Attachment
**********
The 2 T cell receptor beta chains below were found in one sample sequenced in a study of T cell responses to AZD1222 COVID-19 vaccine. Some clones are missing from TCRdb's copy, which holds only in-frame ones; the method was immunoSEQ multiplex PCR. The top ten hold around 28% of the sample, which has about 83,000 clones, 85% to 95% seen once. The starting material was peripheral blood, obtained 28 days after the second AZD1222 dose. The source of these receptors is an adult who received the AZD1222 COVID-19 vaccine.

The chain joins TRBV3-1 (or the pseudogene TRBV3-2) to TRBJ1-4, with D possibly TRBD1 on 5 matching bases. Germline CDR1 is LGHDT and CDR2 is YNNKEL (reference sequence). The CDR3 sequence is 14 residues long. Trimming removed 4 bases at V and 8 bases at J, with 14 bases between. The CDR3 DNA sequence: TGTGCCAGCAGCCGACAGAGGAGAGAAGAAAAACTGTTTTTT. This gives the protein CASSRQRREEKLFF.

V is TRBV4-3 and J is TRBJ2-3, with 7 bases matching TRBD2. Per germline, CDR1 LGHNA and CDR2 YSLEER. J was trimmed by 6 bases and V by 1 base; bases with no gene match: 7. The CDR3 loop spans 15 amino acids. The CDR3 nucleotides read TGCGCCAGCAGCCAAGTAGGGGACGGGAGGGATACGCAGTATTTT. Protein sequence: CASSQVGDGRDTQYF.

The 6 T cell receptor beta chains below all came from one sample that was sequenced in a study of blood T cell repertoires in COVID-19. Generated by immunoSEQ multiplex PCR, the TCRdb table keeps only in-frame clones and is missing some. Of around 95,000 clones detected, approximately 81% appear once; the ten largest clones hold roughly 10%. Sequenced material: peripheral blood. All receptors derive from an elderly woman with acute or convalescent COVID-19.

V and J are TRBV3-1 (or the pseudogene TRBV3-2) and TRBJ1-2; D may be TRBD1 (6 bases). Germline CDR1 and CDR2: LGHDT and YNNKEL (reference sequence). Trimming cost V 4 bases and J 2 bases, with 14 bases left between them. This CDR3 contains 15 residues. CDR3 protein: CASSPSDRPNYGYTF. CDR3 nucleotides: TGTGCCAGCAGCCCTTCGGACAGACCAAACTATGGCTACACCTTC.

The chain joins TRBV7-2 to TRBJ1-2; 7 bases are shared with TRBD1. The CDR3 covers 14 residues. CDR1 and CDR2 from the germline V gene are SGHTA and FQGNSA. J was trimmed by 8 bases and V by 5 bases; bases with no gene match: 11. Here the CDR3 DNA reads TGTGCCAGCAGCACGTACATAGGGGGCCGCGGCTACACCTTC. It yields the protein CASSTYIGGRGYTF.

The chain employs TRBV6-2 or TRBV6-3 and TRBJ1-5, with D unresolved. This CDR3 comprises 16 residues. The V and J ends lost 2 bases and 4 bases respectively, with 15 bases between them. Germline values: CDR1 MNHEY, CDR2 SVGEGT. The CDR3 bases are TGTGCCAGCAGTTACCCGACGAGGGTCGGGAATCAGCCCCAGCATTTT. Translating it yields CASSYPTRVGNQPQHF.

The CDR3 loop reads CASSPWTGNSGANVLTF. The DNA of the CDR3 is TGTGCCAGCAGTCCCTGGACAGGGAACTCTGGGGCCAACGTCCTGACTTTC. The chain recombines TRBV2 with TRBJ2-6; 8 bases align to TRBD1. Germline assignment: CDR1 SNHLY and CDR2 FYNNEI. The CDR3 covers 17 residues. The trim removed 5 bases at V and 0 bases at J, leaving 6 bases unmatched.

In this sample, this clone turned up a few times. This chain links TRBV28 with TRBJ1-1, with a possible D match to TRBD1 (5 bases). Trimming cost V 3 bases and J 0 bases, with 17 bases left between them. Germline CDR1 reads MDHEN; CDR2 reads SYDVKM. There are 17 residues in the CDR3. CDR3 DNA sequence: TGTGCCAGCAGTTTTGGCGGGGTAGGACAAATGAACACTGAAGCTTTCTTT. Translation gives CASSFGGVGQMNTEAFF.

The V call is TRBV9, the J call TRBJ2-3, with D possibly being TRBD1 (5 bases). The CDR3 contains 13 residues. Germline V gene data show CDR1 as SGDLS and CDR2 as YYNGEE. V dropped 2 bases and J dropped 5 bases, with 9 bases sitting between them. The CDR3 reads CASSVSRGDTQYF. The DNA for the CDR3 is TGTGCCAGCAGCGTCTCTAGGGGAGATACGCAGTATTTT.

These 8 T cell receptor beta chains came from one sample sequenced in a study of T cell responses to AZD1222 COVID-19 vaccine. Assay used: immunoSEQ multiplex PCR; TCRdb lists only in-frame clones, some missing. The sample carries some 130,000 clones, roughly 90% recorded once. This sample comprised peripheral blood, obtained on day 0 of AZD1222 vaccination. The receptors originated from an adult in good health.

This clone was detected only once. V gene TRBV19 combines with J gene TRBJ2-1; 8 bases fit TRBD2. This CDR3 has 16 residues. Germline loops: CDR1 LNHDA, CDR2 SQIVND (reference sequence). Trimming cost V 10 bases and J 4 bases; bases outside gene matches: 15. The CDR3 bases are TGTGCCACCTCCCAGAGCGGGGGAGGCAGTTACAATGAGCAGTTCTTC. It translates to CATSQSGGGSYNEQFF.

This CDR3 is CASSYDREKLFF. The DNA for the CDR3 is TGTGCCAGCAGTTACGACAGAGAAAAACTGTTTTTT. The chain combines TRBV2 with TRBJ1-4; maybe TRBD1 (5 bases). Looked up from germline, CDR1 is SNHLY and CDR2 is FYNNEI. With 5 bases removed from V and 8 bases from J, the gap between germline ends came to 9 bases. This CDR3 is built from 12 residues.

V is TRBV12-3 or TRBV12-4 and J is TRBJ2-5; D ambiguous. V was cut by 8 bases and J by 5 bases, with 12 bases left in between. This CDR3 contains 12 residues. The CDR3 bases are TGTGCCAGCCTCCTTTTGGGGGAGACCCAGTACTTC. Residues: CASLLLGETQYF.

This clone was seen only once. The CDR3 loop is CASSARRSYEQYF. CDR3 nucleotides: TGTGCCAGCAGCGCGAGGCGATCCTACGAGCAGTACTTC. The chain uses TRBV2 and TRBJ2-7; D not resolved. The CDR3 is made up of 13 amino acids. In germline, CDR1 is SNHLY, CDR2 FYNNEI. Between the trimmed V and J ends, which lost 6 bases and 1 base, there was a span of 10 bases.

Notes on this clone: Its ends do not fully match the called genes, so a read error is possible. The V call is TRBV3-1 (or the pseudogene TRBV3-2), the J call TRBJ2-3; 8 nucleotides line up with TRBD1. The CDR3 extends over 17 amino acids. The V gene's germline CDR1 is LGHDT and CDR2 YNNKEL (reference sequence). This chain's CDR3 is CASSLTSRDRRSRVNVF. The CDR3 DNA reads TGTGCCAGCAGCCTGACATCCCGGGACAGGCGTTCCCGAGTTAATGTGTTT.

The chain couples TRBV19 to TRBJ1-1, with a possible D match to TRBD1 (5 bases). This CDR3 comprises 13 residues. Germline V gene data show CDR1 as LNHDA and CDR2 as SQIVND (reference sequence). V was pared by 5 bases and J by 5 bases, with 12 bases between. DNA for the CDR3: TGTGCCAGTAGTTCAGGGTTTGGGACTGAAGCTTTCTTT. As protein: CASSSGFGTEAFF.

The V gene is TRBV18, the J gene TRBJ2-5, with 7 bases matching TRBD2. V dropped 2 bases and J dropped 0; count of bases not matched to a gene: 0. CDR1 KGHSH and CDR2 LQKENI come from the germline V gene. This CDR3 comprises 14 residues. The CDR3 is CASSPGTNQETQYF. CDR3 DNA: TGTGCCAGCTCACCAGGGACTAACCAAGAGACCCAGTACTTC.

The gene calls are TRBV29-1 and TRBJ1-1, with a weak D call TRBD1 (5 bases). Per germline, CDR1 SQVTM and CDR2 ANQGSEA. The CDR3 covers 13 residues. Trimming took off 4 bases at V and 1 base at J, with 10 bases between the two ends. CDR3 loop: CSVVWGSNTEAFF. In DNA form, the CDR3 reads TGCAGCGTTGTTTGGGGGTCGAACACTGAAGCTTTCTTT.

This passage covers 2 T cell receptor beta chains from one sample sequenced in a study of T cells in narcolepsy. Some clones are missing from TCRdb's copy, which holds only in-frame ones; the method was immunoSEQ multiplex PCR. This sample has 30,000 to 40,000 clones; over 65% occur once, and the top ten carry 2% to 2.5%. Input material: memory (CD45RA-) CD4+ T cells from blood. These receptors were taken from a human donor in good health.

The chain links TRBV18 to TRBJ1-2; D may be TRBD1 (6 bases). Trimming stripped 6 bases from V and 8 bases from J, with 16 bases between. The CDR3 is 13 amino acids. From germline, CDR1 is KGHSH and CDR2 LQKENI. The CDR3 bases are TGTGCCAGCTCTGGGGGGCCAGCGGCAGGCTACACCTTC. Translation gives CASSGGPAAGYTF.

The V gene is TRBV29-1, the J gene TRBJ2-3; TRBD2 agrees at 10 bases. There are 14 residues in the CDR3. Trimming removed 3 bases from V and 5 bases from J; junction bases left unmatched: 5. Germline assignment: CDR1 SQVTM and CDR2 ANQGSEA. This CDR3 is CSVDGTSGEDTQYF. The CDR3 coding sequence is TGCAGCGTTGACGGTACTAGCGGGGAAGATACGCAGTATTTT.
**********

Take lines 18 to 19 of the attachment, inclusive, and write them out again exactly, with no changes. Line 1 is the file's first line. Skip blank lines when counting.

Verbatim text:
The V gene is TRBV18, the J gene TRBJ2-5, with 7 bases matching TRBD2. V dropped 2 bases and J dropped 0; count of bases not matched to a gene: 0. CDR1 KGHSH and CDR2 LQKENI come from the germline V gene. This CDR3 comprises 14 residues. The CDR3 is CASSPGTNQETQYF. CDR3 DNA: TGTGCCAGCTCACCAGGGACTAACCAAGAGACCCAGTACTTC.

The gene calls are TRBV29-1 and TRBJ1-1, with a weak D call TRBD1 (5 bases). Per germline, CDR1 SQVTM and CDR2 ANQGSEA. The CDR3 covers 13 residues. Trimming took off 4 bases at V and 1 base at J, with 10 bases between the two ends. CDR3 loop: CSVVWGSNTEAFF. In DNA form, the CDR3 reads TGCAGCGTTGTTTGGGGGTCGAACACTGAAGCTTTCTTT.